H.M.S. Hood Today
Photos of the Wreck of H.M.S. Hood in 2001

Updated 07-Nov-2016

Contained herein, are many photos of the wreck of H.M.S. Hood as it appeared at the bottom of the Denmark Strait in 2001. We owe a special debt of gratitude to our friend David L. Mearns of Blue Water Recoveries Ltd, for generously allowing us to post these photos here. Additionally, we would also like to thank renowned author and draughtsman John Roberts for his invaluable assistance in helping us to identify items pictured here. Lastly, much thanks to accomplished graphics artist Thomas Schmid, for the computer renderings shown here.

Important Notice: These photographs have been exclusively loaned for display here on the official H.M.S. Hood Association web site, and are not to be downloaded or republished elsewhere without the express permission of David L. Mearns and Blue Water Recoveries Ltd. The wreck renderings may not be downloaded or republished elsewhere without the express permission of Thomas Schmid.

Chainbar divider

The Stern
The stern of Hood is roughly 130ft/40m long overall and is composed of two main segments: The rear segment sticks up from the seabed at an angle of about 45°. The forward segment is more-or-less just a large "flap" of the quarterdeck reaching to the aft curvature of "Y" barbette.

Please note that we have slightly modified some of these photos; some were lightened/brightened a small amount to reduce the "murkiness" inherent in underwater photographs. Lastly, please be aware that this page is image intensive, and may take some time to fully load.

Various views of Hoods stern, then and now
Above- Hood's stern, then and now. To the left, a plan view of how Hood's quarterdeck looked before her loss. To the right, a rough schematic of that same area as seen in 2001. This is not 100% precise in every detail. Its only meant to provide a general overview of the stern as it is today. Inset - Two photos of Hood's quarterdeck.

Hoods stern pointing upward
The very end of the stern. It rises nearly vertical from the seabed.


The very end of Hoods stern
Hood's ensign staff base. This structure is @ 11 feet tall and was used to hold the stern flagstaff. The wooden ensign staff was removed when she put to sea. Attached to the rear leg is the stern navigation light. Inset- The ensign staff circa 1937. The navigation light can be clearly seen.


Hoods rear stern hawsepipe
The oval depression below the staff base is Hood's stern hawse pipe. Along the edges of the hull are tangled safety railing stanchions. These were folded down before the ship went into battle. Inset- A good view of the staff base, hawse pipe and safety rails aboard Hood circa 1938.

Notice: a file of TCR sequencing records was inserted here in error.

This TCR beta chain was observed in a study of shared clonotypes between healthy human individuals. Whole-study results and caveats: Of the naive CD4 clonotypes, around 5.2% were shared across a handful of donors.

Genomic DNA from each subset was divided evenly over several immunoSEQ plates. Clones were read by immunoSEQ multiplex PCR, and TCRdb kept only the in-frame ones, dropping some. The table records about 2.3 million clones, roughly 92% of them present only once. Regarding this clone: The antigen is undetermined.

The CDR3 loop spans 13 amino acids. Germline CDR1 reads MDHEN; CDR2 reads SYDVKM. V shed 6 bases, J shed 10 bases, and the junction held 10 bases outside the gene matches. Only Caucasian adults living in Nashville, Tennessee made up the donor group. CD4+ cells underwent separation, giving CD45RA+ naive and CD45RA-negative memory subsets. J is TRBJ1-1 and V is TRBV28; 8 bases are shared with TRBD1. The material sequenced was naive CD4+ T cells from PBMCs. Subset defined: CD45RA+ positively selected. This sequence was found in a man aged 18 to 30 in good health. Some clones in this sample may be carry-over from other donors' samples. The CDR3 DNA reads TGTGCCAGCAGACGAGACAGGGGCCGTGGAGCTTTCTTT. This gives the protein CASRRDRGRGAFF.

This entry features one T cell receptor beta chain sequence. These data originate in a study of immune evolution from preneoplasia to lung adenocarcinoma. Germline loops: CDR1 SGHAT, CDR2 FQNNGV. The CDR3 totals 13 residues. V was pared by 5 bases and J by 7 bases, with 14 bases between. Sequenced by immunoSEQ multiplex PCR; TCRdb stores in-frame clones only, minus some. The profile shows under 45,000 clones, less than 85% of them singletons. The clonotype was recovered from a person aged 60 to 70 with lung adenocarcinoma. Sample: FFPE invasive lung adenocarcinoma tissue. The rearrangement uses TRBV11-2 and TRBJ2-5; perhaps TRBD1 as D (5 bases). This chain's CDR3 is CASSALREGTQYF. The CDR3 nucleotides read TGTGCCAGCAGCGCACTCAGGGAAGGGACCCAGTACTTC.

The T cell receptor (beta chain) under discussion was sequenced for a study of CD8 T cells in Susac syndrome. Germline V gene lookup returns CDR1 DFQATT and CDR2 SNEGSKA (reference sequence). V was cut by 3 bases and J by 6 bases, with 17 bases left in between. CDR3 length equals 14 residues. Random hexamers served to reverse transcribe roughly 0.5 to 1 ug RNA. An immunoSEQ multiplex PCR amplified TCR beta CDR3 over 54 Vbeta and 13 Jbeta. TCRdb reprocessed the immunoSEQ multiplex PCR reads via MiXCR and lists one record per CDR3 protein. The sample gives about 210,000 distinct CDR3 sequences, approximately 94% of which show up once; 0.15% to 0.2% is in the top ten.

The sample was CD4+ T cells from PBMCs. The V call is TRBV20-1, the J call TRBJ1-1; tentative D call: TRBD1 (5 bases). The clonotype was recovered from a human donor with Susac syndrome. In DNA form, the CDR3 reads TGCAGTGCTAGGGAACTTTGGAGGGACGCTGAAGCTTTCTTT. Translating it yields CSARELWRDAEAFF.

Rudder post plate on Hoods quarterdeck
In this image, the diagonally-oriented rudder plate is clearly visible. This plate is directly over the rudder post.


Intact mushroom vents on Hoods quarterdeck 
Above/Left- Moving down and slightly to starboard, you can see two mushroom vents. Note the well preserved planking. Inset- A view of these same vents (and the rudder plate) from the 1920s/30s.


Port side of Hoods stern, showing deck fittings still in place
A view of the stern section's port side. The ROV was literally sideways for this angle to be achieved. From here forward the stern is notably distorted (particularly to port). In this view, the degaussing cable, tangled stanchions and various deck fittings can be seen.


Port side of Hoods stern
Another view of the stern section's port side. Note the Home Fleet Dark Grey paint and dual degaussing cables. The wavy appearance of the hull is due to the water distortion or movement of the ROV.


Portside forward end of Hoods stern showing damaged plating
A view of the port forward end of the main stern section. The side plating here is blasted outward. To the left is the rear port bollard.


The forward end of Hoods broken stern section
The forward end of the stern break. One can view from roughly amidships and the starboard side of the quarterdeck in this particular photo. This section is actually a large "flap" which is attached to the main stern. This "flap" lies flat on the seabed at roughly a 90 degree angle to the upraised stern. The large circular opening is the location of the rearmost curvature of "Y" barbette. The barbette itself was not present . It may be in one of the debris fields.


The forward end of Hoods broken stern section
Another view of the "flap" and the forward most end of the stern break. To the left, one can just make out the rear capstan. A number of vents as well as the quarterdeck hatch can also be seen.


Hatch and teak planks on Hoods quarterdeck
A close-up view of the quarterdeck hatch on the "flap". Note the intact teak planking.


Mosaic of forward end of Hoods quarterdeck
A rough mosaic of the very forward edge of the stern flap.


Inner port screw with crushed cap
A close-up view of the inner/rear port screw. This was built in 1917/1918 by the Manganese Bronze & Brass Company in London.
The streamlined cap has been crushed due to implosion.


Hoods Inner port screw
The rear/inner port screw as seen from a greater distance.


Hoods rudder
The rudder- set in a turn to port. This proves that Hood had indeed begun a turn to port when she was destroyed. The rudder was controlled through a worm gear mechanism. When the steering linkage was severed, the rudder would very likely have remained frozen. Based upon this, it is confirmed that Hood's final turn had commenced.


Mosaic of Hoods stern
A rough mosaic of Hood's stern.